It's not that I bear any ill will towards Julie Andrews.
She has that peculiar British pluck, that surprising worldly-wise wry sense of humor that her stately demeanor belies. Those are traits that I really do appreciate and greatly admire. If I am completely honest, there are even one or two tunes from My Fair Lady that I do enjoy when I happen to hear them, or, more likely, when they rise briefly from memory to play in my mind's ear. Admittedly that is, thankfully, a very, very rare occurrence nowadays.
You see, when I was a young'un, things were very different. Before the internet, before cable, before CDs, when HiFi not WiFi was the state of the art. In those distant times, still as sharp in my mind as the point of a tack, Julie Andrews show tunes including Camelot, My Fair Lady, The Sound of Music, and, of course, (shudder) Mary Poppins, were mercilessly etched into the neural pathways of my brain. Those LPs played and played relentlessly in our house, courtesy of one or two members of my family who shall remain nameless. They know who they are.
Just as my father-in-law, rest his soul, learned to despise even the sweetest, most succulent August corn, fresh from the harvest, its only crime being that it, and it alone, sustained his life through the unbearable hardships of World War II, I despise the sound, the merest suggestion even, of the vast majority of Julie Andrew's remarkable body of work, and chief among them, the sweet treacly Sound of Music.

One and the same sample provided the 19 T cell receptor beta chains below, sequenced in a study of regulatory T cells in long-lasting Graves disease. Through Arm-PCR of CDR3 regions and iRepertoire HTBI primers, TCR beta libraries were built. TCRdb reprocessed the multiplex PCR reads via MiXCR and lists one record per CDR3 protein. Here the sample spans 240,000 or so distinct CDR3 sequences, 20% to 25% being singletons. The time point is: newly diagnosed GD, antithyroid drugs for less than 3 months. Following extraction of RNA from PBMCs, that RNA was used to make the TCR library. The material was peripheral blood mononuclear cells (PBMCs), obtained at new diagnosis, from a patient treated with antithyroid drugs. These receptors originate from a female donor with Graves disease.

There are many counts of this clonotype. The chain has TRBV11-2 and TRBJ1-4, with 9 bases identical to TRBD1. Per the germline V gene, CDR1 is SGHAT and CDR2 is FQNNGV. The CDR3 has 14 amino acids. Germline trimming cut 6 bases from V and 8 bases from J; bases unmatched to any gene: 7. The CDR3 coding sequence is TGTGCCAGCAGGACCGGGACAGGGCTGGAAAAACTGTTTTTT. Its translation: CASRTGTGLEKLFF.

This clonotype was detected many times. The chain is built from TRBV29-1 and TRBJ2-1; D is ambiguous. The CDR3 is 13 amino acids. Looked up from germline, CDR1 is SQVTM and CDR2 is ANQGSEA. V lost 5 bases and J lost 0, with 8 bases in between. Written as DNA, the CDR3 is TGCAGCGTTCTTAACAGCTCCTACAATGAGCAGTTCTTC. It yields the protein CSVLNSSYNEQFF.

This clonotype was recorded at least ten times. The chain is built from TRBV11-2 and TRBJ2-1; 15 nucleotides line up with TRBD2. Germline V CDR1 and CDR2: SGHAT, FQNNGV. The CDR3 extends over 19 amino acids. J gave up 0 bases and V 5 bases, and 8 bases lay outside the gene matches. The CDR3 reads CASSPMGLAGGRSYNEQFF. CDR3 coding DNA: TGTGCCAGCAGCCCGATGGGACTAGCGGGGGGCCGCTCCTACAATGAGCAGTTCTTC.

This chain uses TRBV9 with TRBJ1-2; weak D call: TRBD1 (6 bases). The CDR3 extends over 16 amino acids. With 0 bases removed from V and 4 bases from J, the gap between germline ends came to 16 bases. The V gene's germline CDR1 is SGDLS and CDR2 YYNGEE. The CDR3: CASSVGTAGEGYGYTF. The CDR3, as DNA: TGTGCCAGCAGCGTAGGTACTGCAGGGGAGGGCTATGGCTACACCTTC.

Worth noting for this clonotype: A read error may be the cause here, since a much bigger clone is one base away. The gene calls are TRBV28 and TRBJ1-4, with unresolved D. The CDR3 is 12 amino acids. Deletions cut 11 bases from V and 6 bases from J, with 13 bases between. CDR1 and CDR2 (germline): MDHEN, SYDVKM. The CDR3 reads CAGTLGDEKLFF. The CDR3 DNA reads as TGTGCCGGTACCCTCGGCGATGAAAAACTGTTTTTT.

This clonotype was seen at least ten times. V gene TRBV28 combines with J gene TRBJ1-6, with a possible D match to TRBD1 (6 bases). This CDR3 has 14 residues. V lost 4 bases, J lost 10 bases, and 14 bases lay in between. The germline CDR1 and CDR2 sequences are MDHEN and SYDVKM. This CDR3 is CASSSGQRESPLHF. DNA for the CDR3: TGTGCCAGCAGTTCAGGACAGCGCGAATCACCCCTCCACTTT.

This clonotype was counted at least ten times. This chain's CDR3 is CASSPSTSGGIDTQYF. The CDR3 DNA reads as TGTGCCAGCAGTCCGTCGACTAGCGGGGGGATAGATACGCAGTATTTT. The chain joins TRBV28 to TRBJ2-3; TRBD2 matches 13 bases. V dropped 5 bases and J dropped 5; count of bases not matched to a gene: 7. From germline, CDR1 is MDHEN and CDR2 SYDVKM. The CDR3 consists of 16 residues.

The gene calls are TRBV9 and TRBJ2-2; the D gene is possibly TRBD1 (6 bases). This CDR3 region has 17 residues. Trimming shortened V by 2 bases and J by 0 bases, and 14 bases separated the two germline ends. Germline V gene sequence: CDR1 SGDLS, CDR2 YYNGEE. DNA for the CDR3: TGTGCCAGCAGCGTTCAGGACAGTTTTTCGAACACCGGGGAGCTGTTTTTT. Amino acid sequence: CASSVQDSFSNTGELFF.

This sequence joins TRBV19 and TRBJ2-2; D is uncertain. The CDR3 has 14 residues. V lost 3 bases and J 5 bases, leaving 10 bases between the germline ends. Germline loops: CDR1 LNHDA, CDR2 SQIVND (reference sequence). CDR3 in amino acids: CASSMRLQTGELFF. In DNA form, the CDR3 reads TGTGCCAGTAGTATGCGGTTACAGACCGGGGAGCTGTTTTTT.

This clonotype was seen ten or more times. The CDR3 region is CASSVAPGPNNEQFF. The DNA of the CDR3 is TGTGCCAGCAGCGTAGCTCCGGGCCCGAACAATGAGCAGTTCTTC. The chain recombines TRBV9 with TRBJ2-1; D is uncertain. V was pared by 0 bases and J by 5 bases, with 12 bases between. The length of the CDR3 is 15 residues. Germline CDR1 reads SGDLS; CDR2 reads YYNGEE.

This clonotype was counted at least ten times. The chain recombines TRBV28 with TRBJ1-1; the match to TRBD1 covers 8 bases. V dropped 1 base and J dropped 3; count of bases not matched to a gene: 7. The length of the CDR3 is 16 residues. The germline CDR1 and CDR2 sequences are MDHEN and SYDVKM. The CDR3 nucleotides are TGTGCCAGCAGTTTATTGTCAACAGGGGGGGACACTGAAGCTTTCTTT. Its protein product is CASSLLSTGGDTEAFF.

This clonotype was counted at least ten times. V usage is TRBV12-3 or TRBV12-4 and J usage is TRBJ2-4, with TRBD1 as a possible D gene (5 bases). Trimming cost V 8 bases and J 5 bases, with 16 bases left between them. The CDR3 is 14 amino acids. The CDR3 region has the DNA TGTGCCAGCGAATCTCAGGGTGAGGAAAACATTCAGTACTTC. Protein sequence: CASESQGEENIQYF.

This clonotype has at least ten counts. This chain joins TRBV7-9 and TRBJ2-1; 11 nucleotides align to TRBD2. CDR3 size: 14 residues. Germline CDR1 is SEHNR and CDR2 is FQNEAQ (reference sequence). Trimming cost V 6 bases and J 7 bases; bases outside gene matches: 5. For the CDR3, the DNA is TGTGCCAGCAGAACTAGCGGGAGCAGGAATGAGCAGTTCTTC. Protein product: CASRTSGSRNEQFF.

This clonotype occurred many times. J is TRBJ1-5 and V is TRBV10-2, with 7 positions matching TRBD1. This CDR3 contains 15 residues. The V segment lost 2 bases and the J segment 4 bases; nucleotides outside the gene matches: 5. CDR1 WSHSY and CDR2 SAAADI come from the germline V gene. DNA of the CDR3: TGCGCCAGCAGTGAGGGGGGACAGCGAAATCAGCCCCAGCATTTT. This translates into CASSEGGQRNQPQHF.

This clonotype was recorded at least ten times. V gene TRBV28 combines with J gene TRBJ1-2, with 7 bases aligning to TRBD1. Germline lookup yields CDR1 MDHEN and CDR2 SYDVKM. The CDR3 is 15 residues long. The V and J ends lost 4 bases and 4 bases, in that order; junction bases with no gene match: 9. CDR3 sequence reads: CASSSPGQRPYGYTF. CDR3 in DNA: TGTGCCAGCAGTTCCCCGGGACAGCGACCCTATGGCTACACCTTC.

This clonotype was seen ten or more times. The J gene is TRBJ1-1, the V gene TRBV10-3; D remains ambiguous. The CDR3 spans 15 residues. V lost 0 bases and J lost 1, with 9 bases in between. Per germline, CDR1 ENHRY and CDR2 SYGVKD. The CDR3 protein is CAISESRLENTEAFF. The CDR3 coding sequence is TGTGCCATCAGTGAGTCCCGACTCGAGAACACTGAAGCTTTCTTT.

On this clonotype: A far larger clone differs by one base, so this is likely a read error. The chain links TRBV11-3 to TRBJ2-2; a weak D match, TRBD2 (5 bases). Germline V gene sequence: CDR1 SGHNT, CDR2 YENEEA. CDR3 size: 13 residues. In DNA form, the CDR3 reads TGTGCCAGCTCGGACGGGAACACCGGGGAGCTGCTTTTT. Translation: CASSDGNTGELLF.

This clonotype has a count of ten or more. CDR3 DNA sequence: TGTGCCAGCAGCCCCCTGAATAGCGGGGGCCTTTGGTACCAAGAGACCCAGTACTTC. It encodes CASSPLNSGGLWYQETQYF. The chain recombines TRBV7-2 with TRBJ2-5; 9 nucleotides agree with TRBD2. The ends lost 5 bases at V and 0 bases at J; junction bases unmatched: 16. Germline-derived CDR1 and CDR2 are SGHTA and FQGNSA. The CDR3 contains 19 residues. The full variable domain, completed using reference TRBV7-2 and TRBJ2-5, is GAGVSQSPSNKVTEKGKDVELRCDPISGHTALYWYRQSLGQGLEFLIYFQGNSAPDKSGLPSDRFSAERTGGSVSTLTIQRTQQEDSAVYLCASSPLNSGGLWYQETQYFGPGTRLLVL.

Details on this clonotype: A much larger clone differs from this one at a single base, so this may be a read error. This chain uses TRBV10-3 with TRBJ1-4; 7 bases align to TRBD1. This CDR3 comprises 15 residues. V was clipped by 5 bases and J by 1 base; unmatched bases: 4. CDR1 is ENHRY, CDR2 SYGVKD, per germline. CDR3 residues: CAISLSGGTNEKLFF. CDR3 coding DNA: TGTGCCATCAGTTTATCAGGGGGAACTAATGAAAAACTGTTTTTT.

It's a small wonder then that I appreciate music at all. But I truly do.
Jazz moves me, almost unfailingly. And the blues, well, nothing resonates more agreeably than a really good blues track.
Oddly, counter-intutively, the place I enjoy the music I love the most, is on the road, playing in my helmet, as I cruise along. That's the sound of music I'm talking about.
Wednesday morning was one of those mornings. I came to work through Outremont, south over the eastern shoulder of the mountain on Park, west up Pine Avenue to Peel, then south again sweeping down Peel past the McGill Faculty of Law, right on de Maisonneuve, left on Mountain and into the underground parking at 1350 René-Lévesque. That last bit was accompanied by Colin James' rendition of Three Hours Past Midnight.
If you have a Sena SMH10, synched to an iPhone, and you wear ear plugs (yes ear plugs), you know what I mean. Man oh man!
If I had to make a list of the most surprising things I have experienced since I began riding a motorbike, that experience easily tops the list as the most surprising, the most unexpected, the most inexplicably marvelous.
It is the confluence of things that, by themselves, taken individually, you would never expect could yield such a pleasurable result. I certainly never would have believed it.
Take ear plugs to start. Ear plugs are born of pain, suffering, and fear. Certainly not pleasure by any means. I had read that some riders wore ear plugs. I had read forum posts by experienced riders exhorting fellow riders to wear them. Even offering free ear plugs to anyone willing to try them out. Nuts I thought. Crazy what people think. Ear plugs? I want to hear the idiot coming at me thanks very much! Sheesh!
And then I cut my windshield to an unfortunate height. The deep rumbling turbulence drummed maddeningly in my ears. I truly feared irreversible loss of hearing. I met a rider whose loud pipes had so far saved his life, but sadly largely destroyed his hearing. And so I resorted to ear plugs. Yuck. It took forever for my tender ears to accept them without pain. I hated my footsteps resonating in my skull with every stride I took. It felt terrible. But at least I wasn't going slowly deaf.